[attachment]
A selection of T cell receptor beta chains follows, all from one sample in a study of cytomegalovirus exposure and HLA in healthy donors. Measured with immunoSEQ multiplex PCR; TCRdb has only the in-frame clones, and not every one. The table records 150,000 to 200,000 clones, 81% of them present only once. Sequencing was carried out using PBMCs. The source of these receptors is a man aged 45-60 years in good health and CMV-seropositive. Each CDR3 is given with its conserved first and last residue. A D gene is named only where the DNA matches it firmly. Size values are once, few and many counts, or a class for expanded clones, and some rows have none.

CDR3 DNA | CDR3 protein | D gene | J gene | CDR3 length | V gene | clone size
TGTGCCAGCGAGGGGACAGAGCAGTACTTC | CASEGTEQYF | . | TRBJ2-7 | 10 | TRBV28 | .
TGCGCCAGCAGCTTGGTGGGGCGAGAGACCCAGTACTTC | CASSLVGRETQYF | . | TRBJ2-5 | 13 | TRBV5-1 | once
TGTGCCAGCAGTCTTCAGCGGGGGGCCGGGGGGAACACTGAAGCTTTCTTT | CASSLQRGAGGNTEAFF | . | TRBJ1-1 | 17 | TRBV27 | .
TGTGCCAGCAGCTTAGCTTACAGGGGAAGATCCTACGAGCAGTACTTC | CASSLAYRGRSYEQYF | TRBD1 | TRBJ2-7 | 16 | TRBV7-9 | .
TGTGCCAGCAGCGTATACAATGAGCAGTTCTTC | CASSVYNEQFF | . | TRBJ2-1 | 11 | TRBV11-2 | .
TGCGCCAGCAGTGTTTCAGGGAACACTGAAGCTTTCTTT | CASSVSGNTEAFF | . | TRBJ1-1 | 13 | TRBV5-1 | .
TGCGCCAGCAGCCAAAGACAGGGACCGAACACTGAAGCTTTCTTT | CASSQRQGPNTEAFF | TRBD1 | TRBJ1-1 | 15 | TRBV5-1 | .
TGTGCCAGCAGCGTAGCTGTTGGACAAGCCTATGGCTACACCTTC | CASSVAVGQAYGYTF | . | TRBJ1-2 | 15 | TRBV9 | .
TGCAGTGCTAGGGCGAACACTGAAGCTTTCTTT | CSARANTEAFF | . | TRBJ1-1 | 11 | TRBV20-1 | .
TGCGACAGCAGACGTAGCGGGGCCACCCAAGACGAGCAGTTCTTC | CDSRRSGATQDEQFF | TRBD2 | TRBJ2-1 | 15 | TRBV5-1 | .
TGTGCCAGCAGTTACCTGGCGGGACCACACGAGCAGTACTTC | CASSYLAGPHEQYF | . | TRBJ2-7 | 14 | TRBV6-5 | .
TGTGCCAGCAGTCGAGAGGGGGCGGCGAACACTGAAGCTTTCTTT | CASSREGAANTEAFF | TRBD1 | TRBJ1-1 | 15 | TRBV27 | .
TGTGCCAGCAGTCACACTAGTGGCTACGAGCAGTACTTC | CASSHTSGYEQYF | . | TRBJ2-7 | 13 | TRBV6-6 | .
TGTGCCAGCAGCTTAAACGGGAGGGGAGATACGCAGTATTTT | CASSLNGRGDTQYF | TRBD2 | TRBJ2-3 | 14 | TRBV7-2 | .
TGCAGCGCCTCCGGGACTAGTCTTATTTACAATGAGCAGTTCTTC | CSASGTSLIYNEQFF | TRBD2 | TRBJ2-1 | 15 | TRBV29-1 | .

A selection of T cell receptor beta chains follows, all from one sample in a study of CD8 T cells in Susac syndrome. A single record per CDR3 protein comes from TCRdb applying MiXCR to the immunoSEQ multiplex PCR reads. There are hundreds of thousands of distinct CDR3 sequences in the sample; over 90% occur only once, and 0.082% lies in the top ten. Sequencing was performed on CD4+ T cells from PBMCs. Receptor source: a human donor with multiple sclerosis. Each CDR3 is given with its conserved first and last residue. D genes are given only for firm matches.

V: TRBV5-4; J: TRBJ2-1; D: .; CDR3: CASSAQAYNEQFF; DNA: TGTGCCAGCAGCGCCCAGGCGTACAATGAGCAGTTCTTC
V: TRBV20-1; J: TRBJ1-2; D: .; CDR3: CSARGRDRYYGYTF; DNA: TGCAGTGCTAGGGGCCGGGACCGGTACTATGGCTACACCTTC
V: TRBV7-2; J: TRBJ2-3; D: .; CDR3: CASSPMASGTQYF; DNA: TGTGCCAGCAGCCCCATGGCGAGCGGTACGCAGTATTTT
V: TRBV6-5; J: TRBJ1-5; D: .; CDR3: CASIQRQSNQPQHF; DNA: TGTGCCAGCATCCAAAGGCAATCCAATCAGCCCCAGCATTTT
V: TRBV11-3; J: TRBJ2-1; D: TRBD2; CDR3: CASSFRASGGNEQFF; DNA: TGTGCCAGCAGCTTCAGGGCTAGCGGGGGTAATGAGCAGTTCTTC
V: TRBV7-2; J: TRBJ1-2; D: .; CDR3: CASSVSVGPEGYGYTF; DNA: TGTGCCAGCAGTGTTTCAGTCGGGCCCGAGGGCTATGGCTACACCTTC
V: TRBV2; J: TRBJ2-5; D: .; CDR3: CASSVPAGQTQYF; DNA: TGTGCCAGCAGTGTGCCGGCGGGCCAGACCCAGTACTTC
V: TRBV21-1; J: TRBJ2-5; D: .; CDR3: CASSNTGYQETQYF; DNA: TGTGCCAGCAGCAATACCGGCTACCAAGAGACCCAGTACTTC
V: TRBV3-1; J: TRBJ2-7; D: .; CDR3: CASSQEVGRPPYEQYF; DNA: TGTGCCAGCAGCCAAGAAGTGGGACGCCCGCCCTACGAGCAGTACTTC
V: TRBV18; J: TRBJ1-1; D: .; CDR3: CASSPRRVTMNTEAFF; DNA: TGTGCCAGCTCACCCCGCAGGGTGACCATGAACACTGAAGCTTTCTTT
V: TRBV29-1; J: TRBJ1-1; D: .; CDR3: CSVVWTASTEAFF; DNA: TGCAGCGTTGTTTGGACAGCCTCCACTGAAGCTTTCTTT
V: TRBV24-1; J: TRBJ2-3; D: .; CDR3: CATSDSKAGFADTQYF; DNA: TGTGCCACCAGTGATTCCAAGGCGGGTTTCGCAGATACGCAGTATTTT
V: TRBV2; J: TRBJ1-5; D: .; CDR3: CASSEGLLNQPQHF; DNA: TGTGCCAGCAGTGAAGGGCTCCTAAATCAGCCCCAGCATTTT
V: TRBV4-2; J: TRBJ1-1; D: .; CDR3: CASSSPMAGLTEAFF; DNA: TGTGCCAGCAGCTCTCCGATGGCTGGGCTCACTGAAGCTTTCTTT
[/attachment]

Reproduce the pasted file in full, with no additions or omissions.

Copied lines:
A selection of T cell receptor beta chains follows, all from one sample in a study of cytomegalovirus exposure and HLA in healthy donors. Measured with immunoSEQ multiplex PCR; TCRdb has only the in-frame clones, and not every one. The table records 150,000 to 200,000 clones, 81% of them present only once. Sequencing was carried out using PBMCs. The source of these receptors is a man aged 45-60 years in good health and CMV-seropositive. Each CDR3 is given with its conserved first and last residue. A D gene is named only where the DNA matches it firmly. Size values are once, few and many counts, or a class for expanded clones, and some rows have none.

CDR3 DNA | CDR3 protein | D gene | J gene | CDR3 length | V gene | clone size
TGTGCCAGCGAGGGGACAGAGCAGTACTTC | CASEGTEQYF | . | TRBJ2-7 | 10 | TRBV28 | .
TGCGCCAGCAGCTTGGTGGGGCGAGAGACCCAGTACTTC | CASSLVGRETQYF | . | TRBJ2-5 | 13 | TRBV5-1 | once
TGTGCCAGCAGTCTTCAGCGGGGGGCCGGGGGGAACACTGAAGCTTTCTTT | CASSLQRGAGGNTEAFF | . | TRBJ1-1 | 17 | TRBV27 | .
TGTGCCAGCAGCTTAGCTTACAGGGGAAGATCCTACGAGCAGTACTTC | CASSLAYRGRSYEQYF | TRBD1 | TRBJ2-7 | 16 | TRBV7-9 | .
TGTGCCAGCAGCGTATACAATGAGCAGTTCTTC | CASSVYNEQFF | . | TRBJ2-1 | 11 | TRBV11-2 | .
TGCGCCAGCAGTGTTTCAGGGAACACTGAAGCTTTCTTT | CASSVSGNTEAFF | . | TRBJ1-1 | 13 | TRBV5-1 | .
TGCGCCAGCAGCCAAAGACAGGGACCGAACACTGAAGCTTTCTTT | CASSQRQGPNTEAFF | TRBD1 | TRBJ1-1 | 15 | TRBV5-1 | .
TGTGCCAGCAGCGTAGCTGTTGGACAAGCCTATGGCTACACCTTC | CASSVAVGQAYGYTF | . | TRBJ1-2 | 15 | TRBV9 | .
TGCAGTGCTAGGGCGAACACTGAAGCTTTCTTT | CSARANTEAFF | . | TRBJ1-1 | 11 | TRBV20-1 | .
TGCGACAGCAGACGTAGCGGGGCCACCCAAGACGAGCAGTTCTTC | CDSRRSGATQDEQFF | TRBD2 | TRBJ2-1 | 15 | TRBV5-1 | .
TGTGCCAGCAGTTACCTGGCGGGACCACACGAGCAGTACTTC | CASSYLAGPHEQYF | . | TRBJ2-7 | 14 | TRBV6-5 | .
TGTGCCAGCAGTCGAGAGGGGGCGGCGAACACTGAAGCTTTCTTT | CASSREGAANTEAFF | TRBD1 | TRBJ1-1 | 15 | TRBV27 | .
TGTGCCAGCAGTCACACTAGTGGCTACGAGCAGTACTTC | CASSHTSGYEQYF | . | TRBJ2-7 | 13 | TRBV6-6 | .
TGTGCCAGCAGCTTAAACGGGAGGGGAGATACGCAGTATTTT | CASSLNGRGDTQYF | TRBD2 | TRBJ2-3 | 14 | TRBV7-2 | .
TGCAGCGCCTCCGGGACTAGTCTTATTTACAATGAGCAGTTCTTC | CSASGTSLIYNEQFF | TRBD2 | TRBJ2-1 | 15 | TRBV29-1 | .

A selection of T cell receptor beta chains follows, all from one sample in a study of CD8 T cells in Susac syndrome. A single record per CDR3 protein comes from TCRdb applying MiXCR to the immunoSEQ multiplex PCR reads. There are hundreds of thousands of distinct CDR3 sequences in the sample; over 90% occur only once, and 0.082% lies in the top ten. Sequencing was performed on CD4+ T cells from PBMCs. Receptor source: a human donor with multiple sclerosis. Each CDR3 is given with its conserved first and last residue. D genes are given only for firm matches.

V: TRBV5-4; J: TRBJ2-1; D: .; CDR3: CASSAQAYNEQFF; DNA: TGTGCCAGCAGCGCCCAGGCGTACAATGAGCAGTTCTTC
V: TRBV20-1; J: TRBJ1-2; D: .; CDR3: CSARGRDRYYGYTF; DNA: TGCAGTGCTAGGGGCCGGGACCGGTACTATGGCTACACCTTC
V: TRBV7-2; J: TRBJ2-3; D: .; CDR3: CASSPMASGTQYF; DNA: TGTGCCAGCAGCCCCATGGCGAGCGGTACGCAGTATTTT
V: TRBV6-5; J: TRBJ1-5; D: .; CDR3: CASIQRQSNQPQHF; DNA: TGTGCCAGCATCCAAAGGCAATCCAATCAGCCCCAGCATTTT
V: TRBV11-3; J: TRBJ2-1; D: TRBD2; CDR3: CASSFRASGGNEQFF; DNA: TGTGCCAGCAGCTTCAGGGCTAGCGGGGGTAATGAGCAGTTCTTC
V: TRBV7-2; J: TRBJ1-2; D: .; CDR3: CASSVSVGPEGYGYTF; DNA: TGTGCCAGCAGTGTTTCAGTCGGGCCCGAGGGCTATGGCTACACCTTC
V: TRBV2; J: TRBJ2-5; D: .; CDR3: CASSVPAGQTQYF; DNA: TGTGCCAGCAGTGTGCCGGCGGGCCAGACCCAGTACTTC
V: TRBV21-1; J: TRBJ2-5; D: .; CDR3: CASSNTGYQETQYF; DNA: TGTGCCAGCAGCAATACCGGCTACCAAGAGACCCAGTACTTC
V: TRBV3-1; J: TRBJ2-7; D: .; CDR3: CASSQEVGRPPYEQYF; DNA: TGTGCCAGCAGCCAAGAAGTGGGACGCCCGCCCTACGAGCAGTACTTC
V: TRBV18; J: TRBJ1-1; D: .; CDR3: CASSPRRVTMNTEAFF; DNA: TGTGCCAGCTCACCCCGCAGGGTGACCATGAACACTGAAGCTTTCTTT
V: TRBV29-1; J: TRBJ1-1; D: .; CDR3: CSVVWTASTEAFF; DNA: TGCAGCGTTGTTTGGACAGCCTCCACTGAAGCTTTCTTT
V: TRBV24-1; J: TRBJ2-3; D: .; CDR3: CATSDSKAGFADTQYF; DNA: TGTGCCACCAGTGATTCCAAGGCGGGTTTCGCAGATACGCAGTATTTT
V: TRBV2; J: TRBJ1-5; D: .; CDR3: CASSEGLLNQPQHF; DNA: TGTGCCAGCAGTGAAGGGCTCCTAAATCAGCCCCAGCATTTT
V: TRBV4-2; J: TRBJ1-1; D: .; CDR3: CASSSPMAGLTEAFF; DNA: TGTGCCAGCAGCTCTCCGATGGCTGGGCTCACTGAAGCTTTCTTT